It’s important to ensure that you and the contractor are on the same page before any work begins, so don’t be afraid to ask potential bathroom remodelers plenty of questions.
Start by reading the contractor’s reviews online. Ask to see examples of their past work — specifically, work that is similar to yours. If you need the bathroom remodel done by a certain date, ask the contractor if they will be able to complete the work by your deadline. And you should always ask how they handle payments.
Here are some examples of questions you can ask:
- What materials do you recommend for my budget and overall vision?
- How much are the materials and labor? What will my final cost be?
- Do you have the proper license and insurance?
- Can I see photos of past bathroom remodels you’ve worked on?
- How long will it take to complete the remodel?
- How do you handle payments?
Nationally, the average cost of bathroom remodeling is $14,000. Bathroom remodels can vary widely, from standard makeovers to luxurious master bathroom revamps. The factors that affect your bathroom remodeling cost are the finishes you choose (marble tiles can cost 20 times as much as standard subway tiles), the square footage of the project, regional labor rates in your area and the scope of work. Changing the layout or size of the bathroom will also raise costs. Moving electrical wiring and plumbing lines will also dramatically increase costs, as you’ll need to hire plumbers and electricians to handle the work. What’s happening behind your walls and under your floor will also affect bathroom remodeling cost: Rot, damage or mold can lead to additional work and charges. Overall, bathroom remodeling may offer great return on investment and also improve your daily life. Here are some examples of average bathroom remodeling costs:
- 6-foot by 6-foot bathroom remodel: $3,500, including labor and materials.
- Standard renovation: $6,500-$10,000. Price includes labor and materials the customer has purchased. Labor may include taking out the shower and shower pan, installing new shower pan and shower, and installing new door, new vanity, new mirror, new bathroom fan, and all new fixtures.
- Price variation depends on the quality of the finishes.
- 10-foot by 6-foot bathroom remodel: $7,200, including labor and materials.
- Mid-range renovation: $12,000-$15,000. Price includes labor and materials the customer has purchased.
- Upscale renovation: $35,000 and up. Price includes labor and materials. Items might include digital displays for fixtures, multiple shower heads and custom showers.
For more on how to remodel a bathroom, what it costs to remodel a bathroom, what bathroom brands to consider and more check out The Complete Thumbtack Bathroom Remodel Guide.
Bathroom remodeling is made up of three general phases. The first phase is the planning and permitting phase, in which you determine exactly what you want, what materials and finishes will be used, and what the end product will look like. If you’re competent with design you can handle the planning yourself, or you may hire an interior designer to guide you. During this phase you’ll also hire a general contractor who can help execute your remodel vision, coordinating and overseeing all the subcontractors required to do the bathroom remodeling (plumbers, flooring pros, etc.). When your plan is finalized, your contractor should obtain permits for the work you want done. During this time you’ll work together to order all the materials so they’ll be ready and waiting when it’s time to start construction.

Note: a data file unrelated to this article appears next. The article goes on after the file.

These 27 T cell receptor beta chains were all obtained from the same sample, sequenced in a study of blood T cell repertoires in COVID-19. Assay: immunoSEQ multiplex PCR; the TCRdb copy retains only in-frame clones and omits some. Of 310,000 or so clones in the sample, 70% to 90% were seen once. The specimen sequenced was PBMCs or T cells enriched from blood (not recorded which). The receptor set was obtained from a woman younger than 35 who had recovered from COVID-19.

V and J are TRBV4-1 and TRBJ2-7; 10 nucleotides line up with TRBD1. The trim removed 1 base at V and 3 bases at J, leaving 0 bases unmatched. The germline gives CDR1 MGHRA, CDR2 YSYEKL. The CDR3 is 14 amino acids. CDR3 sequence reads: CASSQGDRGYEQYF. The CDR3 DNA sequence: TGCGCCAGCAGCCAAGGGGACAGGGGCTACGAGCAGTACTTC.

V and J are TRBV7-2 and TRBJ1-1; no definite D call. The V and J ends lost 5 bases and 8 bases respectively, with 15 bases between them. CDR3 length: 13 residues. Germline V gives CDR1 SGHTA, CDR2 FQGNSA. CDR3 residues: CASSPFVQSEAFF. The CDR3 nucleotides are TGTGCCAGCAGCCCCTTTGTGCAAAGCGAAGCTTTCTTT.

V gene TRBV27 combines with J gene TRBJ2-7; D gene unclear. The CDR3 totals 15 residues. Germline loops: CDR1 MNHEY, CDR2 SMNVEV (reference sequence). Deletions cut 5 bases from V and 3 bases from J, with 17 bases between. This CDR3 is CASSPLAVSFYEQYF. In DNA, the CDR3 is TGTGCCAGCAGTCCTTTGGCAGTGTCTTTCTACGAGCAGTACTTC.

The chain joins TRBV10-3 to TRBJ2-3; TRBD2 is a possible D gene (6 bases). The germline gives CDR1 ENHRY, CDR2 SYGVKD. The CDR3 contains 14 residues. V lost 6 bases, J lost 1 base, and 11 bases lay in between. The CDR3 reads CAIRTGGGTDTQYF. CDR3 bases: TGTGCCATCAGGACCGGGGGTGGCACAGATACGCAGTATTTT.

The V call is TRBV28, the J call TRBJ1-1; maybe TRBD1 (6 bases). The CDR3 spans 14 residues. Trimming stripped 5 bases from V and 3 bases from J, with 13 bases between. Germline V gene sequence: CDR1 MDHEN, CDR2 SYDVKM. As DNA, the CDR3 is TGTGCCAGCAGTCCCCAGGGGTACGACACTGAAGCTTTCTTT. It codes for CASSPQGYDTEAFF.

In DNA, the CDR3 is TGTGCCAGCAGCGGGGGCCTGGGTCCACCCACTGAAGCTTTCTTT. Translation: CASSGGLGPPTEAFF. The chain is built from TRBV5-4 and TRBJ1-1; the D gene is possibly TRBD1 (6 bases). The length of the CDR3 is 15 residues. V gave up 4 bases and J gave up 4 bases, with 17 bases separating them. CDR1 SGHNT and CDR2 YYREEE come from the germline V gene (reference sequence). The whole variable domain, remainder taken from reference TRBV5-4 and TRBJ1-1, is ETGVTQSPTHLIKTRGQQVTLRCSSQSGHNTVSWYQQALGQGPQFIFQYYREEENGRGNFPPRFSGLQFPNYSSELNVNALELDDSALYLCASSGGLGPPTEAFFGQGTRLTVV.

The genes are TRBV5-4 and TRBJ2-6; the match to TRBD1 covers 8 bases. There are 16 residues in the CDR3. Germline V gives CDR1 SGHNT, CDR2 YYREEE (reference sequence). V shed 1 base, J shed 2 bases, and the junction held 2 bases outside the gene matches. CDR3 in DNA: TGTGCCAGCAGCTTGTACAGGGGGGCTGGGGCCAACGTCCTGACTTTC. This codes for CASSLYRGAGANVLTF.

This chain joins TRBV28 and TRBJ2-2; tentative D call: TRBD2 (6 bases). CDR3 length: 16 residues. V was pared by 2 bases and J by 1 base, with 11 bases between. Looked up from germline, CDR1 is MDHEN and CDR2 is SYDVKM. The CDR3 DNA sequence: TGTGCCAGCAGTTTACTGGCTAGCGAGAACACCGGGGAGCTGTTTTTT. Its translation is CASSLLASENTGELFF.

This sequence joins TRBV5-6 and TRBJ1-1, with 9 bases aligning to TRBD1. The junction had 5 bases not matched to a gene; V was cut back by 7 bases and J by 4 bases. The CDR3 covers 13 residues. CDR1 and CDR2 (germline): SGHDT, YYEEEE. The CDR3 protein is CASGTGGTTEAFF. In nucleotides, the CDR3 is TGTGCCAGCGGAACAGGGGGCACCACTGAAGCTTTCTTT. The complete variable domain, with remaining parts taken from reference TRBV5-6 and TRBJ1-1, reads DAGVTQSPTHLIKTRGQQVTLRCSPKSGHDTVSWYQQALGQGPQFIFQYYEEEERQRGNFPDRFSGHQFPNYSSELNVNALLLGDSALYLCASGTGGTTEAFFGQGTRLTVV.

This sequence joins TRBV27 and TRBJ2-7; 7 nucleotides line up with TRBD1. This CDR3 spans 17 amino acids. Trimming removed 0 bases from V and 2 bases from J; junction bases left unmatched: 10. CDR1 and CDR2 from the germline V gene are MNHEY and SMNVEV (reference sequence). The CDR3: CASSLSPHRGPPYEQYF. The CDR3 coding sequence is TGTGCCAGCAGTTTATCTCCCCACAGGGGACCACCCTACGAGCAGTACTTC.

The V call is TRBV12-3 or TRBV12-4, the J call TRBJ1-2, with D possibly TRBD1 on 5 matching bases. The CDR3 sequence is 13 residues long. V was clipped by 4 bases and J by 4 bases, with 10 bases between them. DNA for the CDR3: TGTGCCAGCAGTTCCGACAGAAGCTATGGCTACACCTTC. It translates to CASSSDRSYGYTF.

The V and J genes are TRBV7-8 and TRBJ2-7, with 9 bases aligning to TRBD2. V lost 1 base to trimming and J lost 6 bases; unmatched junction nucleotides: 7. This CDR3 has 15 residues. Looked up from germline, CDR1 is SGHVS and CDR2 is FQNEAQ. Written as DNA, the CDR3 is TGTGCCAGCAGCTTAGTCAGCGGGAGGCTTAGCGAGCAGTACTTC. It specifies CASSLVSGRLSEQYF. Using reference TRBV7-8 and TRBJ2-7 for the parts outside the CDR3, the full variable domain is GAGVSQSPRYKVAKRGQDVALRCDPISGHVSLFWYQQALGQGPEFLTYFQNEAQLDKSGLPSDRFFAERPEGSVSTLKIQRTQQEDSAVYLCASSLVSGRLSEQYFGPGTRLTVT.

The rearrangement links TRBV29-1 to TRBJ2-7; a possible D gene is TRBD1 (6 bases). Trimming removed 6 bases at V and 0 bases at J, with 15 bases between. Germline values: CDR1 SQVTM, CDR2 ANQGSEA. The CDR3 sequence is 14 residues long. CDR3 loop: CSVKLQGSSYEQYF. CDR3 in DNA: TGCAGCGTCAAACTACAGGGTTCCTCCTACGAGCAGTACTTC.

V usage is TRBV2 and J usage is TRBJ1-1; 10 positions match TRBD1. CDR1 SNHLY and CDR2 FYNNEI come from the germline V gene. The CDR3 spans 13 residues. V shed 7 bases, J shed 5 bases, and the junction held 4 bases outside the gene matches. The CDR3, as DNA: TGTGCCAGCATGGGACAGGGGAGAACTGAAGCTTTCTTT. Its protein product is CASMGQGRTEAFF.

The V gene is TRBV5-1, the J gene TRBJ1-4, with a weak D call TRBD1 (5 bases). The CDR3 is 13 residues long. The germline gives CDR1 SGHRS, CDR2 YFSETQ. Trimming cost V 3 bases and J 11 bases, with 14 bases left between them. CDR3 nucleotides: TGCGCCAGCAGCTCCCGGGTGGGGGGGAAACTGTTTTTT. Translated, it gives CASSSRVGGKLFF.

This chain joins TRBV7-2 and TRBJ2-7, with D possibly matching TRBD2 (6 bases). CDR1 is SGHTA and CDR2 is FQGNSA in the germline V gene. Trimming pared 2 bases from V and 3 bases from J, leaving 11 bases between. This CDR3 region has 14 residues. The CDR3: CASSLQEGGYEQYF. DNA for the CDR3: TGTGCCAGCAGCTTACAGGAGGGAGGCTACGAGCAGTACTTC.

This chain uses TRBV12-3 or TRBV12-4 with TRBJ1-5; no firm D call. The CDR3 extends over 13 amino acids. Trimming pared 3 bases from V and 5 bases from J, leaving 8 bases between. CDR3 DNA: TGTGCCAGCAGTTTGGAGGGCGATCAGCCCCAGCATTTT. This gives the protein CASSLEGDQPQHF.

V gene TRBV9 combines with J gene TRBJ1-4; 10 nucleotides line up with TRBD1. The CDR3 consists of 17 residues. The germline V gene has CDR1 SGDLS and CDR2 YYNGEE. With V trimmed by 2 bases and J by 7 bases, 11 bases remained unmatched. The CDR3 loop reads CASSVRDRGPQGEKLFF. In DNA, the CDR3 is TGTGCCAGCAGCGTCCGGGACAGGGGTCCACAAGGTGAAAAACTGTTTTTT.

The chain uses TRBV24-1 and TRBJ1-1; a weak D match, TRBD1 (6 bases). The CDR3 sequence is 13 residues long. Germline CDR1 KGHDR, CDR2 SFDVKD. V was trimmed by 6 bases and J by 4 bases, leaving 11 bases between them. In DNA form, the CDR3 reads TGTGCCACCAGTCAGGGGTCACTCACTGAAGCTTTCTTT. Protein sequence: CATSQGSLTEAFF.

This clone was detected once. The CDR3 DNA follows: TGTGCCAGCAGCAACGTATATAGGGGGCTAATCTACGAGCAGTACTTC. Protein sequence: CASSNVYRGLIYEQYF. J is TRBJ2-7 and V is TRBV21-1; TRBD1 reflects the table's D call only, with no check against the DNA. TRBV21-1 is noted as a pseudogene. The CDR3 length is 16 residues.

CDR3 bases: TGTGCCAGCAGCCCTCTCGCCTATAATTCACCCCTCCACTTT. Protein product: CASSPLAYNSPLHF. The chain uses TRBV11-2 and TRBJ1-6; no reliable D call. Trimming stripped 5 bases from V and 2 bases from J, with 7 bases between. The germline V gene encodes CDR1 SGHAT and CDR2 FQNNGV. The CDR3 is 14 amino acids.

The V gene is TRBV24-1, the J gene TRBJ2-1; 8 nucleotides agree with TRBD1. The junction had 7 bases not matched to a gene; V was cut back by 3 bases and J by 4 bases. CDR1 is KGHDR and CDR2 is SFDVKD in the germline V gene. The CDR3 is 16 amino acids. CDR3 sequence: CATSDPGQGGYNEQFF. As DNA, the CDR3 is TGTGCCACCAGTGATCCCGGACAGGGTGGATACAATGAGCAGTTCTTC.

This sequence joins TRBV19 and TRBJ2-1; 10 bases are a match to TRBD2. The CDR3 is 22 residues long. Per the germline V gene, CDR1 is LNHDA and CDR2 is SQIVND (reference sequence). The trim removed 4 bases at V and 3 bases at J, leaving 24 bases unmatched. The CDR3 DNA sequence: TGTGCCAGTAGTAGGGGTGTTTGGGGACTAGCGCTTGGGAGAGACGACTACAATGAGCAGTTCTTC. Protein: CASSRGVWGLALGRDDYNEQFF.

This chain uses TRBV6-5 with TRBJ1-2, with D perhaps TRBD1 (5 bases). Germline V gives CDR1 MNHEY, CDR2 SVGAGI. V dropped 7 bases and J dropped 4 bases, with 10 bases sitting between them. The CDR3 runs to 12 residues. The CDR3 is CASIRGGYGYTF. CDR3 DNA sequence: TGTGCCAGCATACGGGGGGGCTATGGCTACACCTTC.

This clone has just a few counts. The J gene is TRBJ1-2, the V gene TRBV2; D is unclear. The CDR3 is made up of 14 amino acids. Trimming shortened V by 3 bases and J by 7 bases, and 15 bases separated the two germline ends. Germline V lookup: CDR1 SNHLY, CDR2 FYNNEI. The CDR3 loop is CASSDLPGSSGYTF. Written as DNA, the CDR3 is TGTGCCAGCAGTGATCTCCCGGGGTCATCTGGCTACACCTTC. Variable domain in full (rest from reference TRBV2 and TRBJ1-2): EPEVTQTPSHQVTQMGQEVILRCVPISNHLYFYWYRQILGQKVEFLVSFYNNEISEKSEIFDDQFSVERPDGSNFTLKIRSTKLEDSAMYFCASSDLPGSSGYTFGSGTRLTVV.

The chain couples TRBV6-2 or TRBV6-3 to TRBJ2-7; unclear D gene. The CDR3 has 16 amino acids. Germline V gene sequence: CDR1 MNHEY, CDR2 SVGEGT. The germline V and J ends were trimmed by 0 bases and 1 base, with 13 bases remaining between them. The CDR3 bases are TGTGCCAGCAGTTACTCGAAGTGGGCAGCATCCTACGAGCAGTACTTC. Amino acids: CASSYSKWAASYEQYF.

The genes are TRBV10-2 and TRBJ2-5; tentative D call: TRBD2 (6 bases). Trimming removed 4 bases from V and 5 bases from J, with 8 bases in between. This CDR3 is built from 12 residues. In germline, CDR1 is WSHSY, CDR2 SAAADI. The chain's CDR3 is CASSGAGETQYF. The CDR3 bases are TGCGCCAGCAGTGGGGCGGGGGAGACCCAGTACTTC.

The second phase is construction. Bathroom remodeling typically starts with demolition, removing the old floors, shower and vanity to make way for the new. Delays in delivery of materials, or changing your mind and ordering different materials halfway into the project, will mean that construction has to pause until the new materials arrive. Each subcontractor is dependent on the next to do their work, and the general contractor should keep things moving along at the proper timeline, ensuring that the right materials are available and dealing promptly with any unexpected repairs, such as damage discovered behind the walls or under the floor. The general contractor will also coordinate inspections from the necessary officials if you’ve moved load-bearing walls or done electrical or plumbing work. After construction is complete, the final phase of bathroom remodeling is addressing your punch list. These are all the items that need to be corrected before final payment is handed over to the contractor.
For more on how to remodel a bathroom check out The Complete Thumbtack Bathroom Remodel Guide.
What’s the best way to set up a consultation or an appointment with a general contractor during the COVID-19 pandemic?
To set up a consultation or appointment with a general contractor during the COVID-19 pandemic, start by performing an online search for local professionals near you.